Contact Ken gilbert | embodyment

Contact ken gilbert | EMBODYMENT

Let me know what you sense, imagine, feel and create . . . 


Santa Barbara, CA, 93105
United States

805.452.7164

Somatic Education in Body-Centered Movement:

Pilates | Nia | Expressivity

2013-07-08 13.07.16.jpg

Aesthetic Anatomy

AESTHETIC ANATOMY

Physical & Energetic Integration of body | MIND

Aesthetic Anatomy is a way of looking at the alignment and posture of an individual's body.

Every individual's alignment is a physical demonstration of their anatomy: bones, joints, connective tissue and muscle. 

The posture of an individual reflects their personal relationship with their anatomy and alignment; and, how the individual demonstrates this relationship. 

The philosophical approach of ken gilbert | EMBODYMENT is to look at and witness alignment and posture from the inside out and from the outside in; aesthetically, rather than clinically. It is a technique and method that is steeped in body awareness, mindfulness and expressivity.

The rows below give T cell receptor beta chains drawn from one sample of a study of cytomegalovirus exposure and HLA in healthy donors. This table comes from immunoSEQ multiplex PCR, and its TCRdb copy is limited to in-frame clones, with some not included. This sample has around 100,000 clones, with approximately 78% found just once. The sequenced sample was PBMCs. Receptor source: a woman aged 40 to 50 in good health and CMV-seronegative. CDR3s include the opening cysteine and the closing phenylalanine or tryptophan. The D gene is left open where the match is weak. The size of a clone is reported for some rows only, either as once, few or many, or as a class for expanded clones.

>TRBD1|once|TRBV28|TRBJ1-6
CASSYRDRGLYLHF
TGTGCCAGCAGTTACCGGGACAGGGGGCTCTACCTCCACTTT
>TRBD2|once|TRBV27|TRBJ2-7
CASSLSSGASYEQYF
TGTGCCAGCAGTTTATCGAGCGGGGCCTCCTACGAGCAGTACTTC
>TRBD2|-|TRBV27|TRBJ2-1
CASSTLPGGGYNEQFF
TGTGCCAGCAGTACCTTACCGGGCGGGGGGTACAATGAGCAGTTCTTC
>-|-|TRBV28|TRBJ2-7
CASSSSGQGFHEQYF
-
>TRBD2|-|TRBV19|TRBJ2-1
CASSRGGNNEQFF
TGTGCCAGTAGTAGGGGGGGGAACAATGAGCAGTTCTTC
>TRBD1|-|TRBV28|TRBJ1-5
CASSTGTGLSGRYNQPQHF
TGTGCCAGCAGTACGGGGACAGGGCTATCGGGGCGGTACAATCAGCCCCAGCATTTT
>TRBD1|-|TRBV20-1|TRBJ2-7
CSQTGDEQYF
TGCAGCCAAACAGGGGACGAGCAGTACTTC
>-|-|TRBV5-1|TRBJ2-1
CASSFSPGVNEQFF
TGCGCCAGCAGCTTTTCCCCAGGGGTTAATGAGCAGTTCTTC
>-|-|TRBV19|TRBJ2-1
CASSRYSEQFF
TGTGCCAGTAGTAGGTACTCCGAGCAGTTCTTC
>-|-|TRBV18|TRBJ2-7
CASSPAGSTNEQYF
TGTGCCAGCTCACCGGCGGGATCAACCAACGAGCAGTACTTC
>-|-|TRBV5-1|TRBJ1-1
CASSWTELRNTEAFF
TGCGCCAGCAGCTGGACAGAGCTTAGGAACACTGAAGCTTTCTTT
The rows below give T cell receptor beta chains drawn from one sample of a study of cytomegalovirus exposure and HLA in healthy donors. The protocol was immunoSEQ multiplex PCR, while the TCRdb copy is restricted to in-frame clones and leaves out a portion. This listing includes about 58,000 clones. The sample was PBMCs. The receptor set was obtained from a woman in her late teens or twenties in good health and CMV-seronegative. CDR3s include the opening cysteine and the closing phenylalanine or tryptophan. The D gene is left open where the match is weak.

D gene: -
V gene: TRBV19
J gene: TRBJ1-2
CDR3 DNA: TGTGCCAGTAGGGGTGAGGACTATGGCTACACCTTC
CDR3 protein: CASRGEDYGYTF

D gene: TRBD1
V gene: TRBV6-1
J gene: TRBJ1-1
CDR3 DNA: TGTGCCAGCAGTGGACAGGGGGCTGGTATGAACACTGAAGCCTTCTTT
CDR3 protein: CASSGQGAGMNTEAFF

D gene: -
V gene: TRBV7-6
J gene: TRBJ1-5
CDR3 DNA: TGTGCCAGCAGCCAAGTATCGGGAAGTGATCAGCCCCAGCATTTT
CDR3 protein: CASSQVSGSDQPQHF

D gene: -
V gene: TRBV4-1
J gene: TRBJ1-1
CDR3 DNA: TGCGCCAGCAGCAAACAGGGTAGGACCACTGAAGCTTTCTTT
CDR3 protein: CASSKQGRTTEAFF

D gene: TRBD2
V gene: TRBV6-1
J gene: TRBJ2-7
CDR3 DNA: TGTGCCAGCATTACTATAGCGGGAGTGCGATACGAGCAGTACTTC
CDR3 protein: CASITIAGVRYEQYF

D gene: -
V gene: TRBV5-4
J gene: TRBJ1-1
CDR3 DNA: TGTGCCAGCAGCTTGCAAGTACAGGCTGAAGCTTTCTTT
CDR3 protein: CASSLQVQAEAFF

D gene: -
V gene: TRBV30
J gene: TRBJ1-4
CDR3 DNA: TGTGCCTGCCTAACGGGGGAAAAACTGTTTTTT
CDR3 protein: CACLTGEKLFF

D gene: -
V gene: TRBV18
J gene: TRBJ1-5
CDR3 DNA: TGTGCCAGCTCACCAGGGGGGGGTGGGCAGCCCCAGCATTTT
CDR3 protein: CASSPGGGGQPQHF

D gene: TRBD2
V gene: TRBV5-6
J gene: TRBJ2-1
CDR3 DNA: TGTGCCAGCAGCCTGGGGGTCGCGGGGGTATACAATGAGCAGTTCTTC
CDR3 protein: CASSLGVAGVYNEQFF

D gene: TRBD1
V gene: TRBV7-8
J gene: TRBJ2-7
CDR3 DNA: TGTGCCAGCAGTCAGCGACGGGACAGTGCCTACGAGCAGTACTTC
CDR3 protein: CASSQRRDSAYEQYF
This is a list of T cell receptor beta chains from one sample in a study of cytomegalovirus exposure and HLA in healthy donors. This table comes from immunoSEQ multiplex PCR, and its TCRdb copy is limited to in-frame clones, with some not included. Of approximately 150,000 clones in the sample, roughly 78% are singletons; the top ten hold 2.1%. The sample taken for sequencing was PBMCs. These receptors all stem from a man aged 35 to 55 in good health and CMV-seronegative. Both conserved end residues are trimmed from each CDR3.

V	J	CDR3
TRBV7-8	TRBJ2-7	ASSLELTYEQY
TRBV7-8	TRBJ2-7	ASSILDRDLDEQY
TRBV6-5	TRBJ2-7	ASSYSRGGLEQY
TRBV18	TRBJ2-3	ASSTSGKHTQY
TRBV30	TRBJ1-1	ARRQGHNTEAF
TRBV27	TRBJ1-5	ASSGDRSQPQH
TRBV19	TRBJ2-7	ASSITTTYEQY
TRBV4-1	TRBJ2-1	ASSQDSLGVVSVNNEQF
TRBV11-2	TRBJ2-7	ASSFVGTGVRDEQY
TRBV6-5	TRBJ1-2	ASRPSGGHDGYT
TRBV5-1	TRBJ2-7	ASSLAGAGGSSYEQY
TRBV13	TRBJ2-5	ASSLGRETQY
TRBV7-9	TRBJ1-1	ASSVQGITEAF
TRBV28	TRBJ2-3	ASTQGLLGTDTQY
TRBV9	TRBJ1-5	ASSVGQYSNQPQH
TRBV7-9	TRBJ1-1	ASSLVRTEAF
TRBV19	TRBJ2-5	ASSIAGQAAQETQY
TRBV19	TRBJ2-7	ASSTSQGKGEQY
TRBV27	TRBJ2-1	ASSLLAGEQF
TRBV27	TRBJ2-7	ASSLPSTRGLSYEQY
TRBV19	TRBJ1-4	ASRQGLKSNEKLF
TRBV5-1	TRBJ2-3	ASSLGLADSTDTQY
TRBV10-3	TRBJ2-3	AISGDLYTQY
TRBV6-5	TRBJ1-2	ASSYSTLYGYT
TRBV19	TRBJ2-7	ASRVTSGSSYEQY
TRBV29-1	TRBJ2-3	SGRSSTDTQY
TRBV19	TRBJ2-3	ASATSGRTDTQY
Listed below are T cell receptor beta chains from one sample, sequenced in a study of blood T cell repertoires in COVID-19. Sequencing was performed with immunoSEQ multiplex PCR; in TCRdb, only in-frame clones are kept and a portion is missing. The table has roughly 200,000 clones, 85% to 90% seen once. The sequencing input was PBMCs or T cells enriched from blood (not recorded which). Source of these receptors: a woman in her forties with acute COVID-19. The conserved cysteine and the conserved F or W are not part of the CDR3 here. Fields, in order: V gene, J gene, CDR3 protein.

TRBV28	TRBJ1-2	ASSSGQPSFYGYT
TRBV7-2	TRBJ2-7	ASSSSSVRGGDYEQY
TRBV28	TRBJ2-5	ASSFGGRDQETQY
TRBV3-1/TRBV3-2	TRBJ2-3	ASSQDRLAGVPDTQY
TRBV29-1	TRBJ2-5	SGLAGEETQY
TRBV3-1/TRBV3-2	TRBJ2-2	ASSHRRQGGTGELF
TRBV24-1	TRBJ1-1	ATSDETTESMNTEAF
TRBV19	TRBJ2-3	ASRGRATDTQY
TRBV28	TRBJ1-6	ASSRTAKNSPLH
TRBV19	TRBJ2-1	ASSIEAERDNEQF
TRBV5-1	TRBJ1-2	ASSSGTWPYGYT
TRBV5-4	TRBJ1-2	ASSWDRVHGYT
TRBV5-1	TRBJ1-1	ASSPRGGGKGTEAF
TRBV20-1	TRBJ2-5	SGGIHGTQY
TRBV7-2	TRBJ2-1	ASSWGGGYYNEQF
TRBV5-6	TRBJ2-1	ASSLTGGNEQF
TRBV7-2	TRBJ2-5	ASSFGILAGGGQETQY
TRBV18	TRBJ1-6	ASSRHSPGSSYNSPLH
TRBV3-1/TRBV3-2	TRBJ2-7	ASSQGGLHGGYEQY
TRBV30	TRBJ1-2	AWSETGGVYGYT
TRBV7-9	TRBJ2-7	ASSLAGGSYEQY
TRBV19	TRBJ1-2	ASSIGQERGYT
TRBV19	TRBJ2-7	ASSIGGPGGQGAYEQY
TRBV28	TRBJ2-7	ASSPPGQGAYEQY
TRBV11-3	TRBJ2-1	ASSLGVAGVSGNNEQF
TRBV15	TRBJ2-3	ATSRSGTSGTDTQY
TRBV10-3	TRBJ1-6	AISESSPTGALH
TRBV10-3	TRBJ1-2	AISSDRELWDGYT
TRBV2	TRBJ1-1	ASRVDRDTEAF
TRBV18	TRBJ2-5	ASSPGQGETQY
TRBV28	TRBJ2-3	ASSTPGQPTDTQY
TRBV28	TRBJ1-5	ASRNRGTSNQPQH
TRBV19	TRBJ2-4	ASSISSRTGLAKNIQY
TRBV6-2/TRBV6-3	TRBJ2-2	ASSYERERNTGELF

• BODY Awareness - paying attention to Body sensations as a source of information about the body's actions and reactions to movement, thoughts and emotions.
  • MIND Fullness - the act of a sentient-conscious Mind and Spirit while sustaining BODY Awareness and connection to Emotion.
  • EXPRESS Ivity - "ivity": a suffix for EXPRESS; though it is not quite a non-word, not simply improper or wrong it defines a state of the human experience that is expressed into the world. A unique sense of self, expressed in the moment of action.

Teaching & Learning

ken gilbert | EMBODYMENT is body-centered Somatic Education based on sourcing the action of isolated parts of the body that will later be engaged and integrated into whole body movement. The philosophy and application is based on the “Hierarchy of Competence” from Noel Burch by Igor Kokcharov. It suggests that individuals are initially unaware of how little they know, or unconscious of their incompetence. As they recognize their incompetence, they consciously acquire a skill, then consciously use it. Eventually, the skill can be utilized without it being consciously thought through: the individual is said to have then acquired unconscious competence.